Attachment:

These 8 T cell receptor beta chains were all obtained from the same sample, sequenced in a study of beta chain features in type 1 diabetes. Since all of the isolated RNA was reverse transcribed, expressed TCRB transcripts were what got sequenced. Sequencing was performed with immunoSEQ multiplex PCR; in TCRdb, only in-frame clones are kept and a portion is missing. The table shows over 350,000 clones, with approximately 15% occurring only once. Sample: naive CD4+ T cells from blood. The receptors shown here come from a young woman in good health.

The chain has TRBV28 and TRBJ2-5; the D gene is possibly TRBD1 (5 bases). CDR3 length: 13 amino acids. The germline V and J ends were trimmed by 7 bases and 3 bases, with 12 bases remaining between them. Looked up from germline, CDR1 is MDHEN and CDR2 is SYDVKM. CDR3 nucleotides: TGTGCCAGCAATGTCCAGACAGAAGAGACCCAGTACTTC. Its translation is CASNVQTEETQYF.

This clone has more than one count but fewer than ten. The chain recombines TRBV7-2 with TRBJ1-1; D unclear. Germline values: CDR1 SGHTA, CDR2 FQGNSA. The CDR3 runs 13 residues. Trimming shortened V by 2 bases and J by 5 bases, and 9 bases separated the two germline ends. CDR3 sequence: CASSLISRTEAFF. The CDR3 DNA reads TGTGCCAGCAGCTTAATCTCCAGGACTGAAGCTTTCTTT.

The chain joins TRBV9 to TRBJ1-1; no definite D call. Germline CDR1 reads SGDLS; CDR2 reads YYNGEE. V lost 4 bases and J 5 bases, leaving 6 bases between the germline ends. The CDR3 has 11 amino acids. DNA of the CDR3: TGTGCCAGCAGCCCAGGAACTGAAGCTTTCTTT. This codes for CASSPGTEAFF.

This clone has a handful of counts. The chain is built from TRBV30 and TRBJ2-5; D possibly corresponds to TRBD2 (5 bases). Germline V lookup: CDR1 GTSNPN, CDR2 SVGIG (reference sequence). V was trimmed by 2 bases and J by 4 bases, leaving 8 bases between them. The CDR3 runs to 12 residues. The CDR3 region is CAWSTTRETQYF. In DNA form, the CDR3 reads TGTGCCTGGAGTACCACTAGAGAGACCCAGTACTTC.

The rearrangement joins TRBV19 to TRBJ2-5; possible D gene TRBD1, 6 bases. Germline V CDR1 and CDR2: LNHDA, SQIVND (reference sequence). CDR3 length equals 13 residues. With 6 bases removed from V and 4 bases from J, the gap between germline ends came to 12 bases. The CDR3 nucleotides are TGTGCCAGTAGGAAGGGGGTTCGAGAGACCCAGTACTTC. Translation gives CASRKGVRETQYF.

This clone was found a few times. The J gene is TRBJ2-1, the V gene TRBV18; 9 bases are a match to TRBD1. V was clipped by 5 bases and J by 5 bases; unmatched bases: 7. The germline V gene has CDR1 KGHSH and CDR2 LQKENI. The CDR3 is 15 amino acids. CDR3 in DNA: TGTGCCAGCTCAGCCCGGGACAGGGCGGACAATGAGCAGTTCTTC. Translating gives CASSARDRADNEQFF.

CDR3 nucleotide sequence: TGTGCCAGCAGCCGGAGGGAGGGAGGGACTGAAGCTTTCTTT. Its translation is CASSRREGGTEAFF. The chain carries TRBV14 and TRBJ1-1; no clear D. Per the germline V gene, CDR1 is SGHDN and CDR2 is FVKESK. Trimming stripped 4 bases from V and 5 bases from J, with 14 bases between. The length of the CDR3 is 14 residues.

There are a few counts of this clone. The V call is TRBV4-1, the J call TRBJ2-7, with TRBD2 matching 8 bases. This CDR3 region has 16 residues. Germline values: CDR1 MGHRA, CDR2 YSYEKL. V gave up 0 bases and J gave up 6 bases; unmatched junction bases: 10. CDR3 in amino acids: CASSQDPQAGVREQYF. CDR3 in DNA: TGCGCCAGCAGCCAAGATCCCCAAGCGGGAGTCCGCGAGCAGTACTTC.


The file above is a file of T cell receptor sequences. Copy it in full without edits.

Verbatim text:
These 8 T cell receptor beta chains were all obtained from the same sample, sequenced in a study of beta chain features in type 1 diabetes. Since all of the isolated RNA was reverse transcribed, expressed TCRB transcripts were what got sequenced. Sequencing was performed with immunoSEQ multiplex PCR; in TCRdb, only in-frame clones are kept and a portion is missing. The table shows over 350,000 clones, with approximately 15% occurring only once. Sample: naive CD4+ T cells from blood. The receptors shown here come from a young woman in good health.

The chain has TRBV28 and TRBJ2-5; the D gene is possibly TRBD1 (5 bases). CDR3 length: 13 amino acids. The germline V and J ends were trimmed by 7 bases and 3 bases, with 12 bases remaining between them. Looked up from germline, CDR1 is MDHEN and CDR2 is SYDVKM. CDR3 nucleotides: TGTGCCAGCAATGTCCAGACAGAAGAGACCCAGTACTTC. Its translation is CASNVQTEETQYF.

This clone has more than one count but fewer than ten. The chain recombines TRBV7-2 with TRBJ1-1; D unclear. Germline values: CDR1 SGHTA, CDR2 FQGNSA. The CDR3 runs 13 residues. Trimming shortened V by 2 bases and J by 5 bases, and 9 bases separated the two germline ends. CDR3 sequence: CASSLISRTEAFF. The CDR3 DNA reads TGTGCCAGCAGCTTAATCTCCAGGACTGAAGCTTTCTTT.

The chain joins TRBV9 to TRBJ1-1; no definite D call. Germline CDR1 reads SGDLS; CDR2 reads YYNGEE. V lost 4 bases and J 5 bases, leaving 6 bases between the germline ends. The CDR3 has 11 amino acids. DNA of the CDR3: TGTGCCAGCAGCCCAGGAACTGAAGCTTTCTTT. This codes for CASSPGTEAFF.

This clone has a handful of counts. The chain is built from TRBV30 and TRBJ2-5; D possibly corresponds to TRBD2 (5 bases). Germline V lookup: CDR1 GTSNPN, CDR2 SVGIG (reference sequence). V was trimmed by 2 bases and J by 4 bases, leaving 8 bases between them. The CDR3 runs to 12 residues. The CDR3 region is CAWSTTRETQYF. In DNA form, the CDR3 reads TGTGCCTGGAGTACCACTAGAGAGACCCAGTACTTC.

The rearrangement joins TRBV19 to TRBJ2-5; possible D gene TRBD1, 6 bases. Germline V CDR1 and CDR2: LNHDA, SQIVND (reference sequence). CDR3 length equals 13 residues. With 6 bases removed from V and 4 bases from J, the gap between germline ends came to 12 bases. The CDR3 nucleotides are TGTGCCAGTAGGAAGGGGGTTCGAGAGACCCAGTACTTC. Translation gives CASRKGVRETQYF.

This clone was found a few times. The J gene is TRBJ2-1, the V gene TRBV18; 9 bases are a match to TRBD1. V was clipped by 5 bases and J by 5 bases; unmatched bases: 7. The germline V gene has CDR1 KGHSH and CDR2 LQKENI. The CDR3 is 15 amino acids. CDR3 in DNA: TGTGCCAGCTCAGCCCGGGACAGGGCGGACAATGAGCAGTTCTTC. Translating gives CASSARDRADNEQFF.

CDR3 nucleotide sequence: TGTGCCAGCAGCCGGAGGGAGGGAGGGACTGAAGCTTTCTTT. Its translation is CASSRREGGTEAFF. The chain carries TRBV14 and TRBJ1-1; no clear D. Per the germline V gene, CDR1 is SGHDN and CDR2 is FVKESK. Trimming stripped 4 bases from V and 5 bases from J, with 14 bases between. The length of the CDR3 is 14 residues.

There are a few counts of this clone. The V call is TRBV4-1, the J call TRBJ2-7, with TRBD2 matching 8 bases. This CDR3 region has 16 residues. Germline values: CDR1 MGHRA, CDR2 YSYEKL. V gave up 0 bases and J gave up 6 bases; unmatched junction bases: 10. CDR3 in amino acids: CASSQDPQAGVREQYF. CDR3 in DNA: TGCGCCAGCAGCCAAGATCCCCAAGCGGGAGTCCGCGAGCAGTACTTC.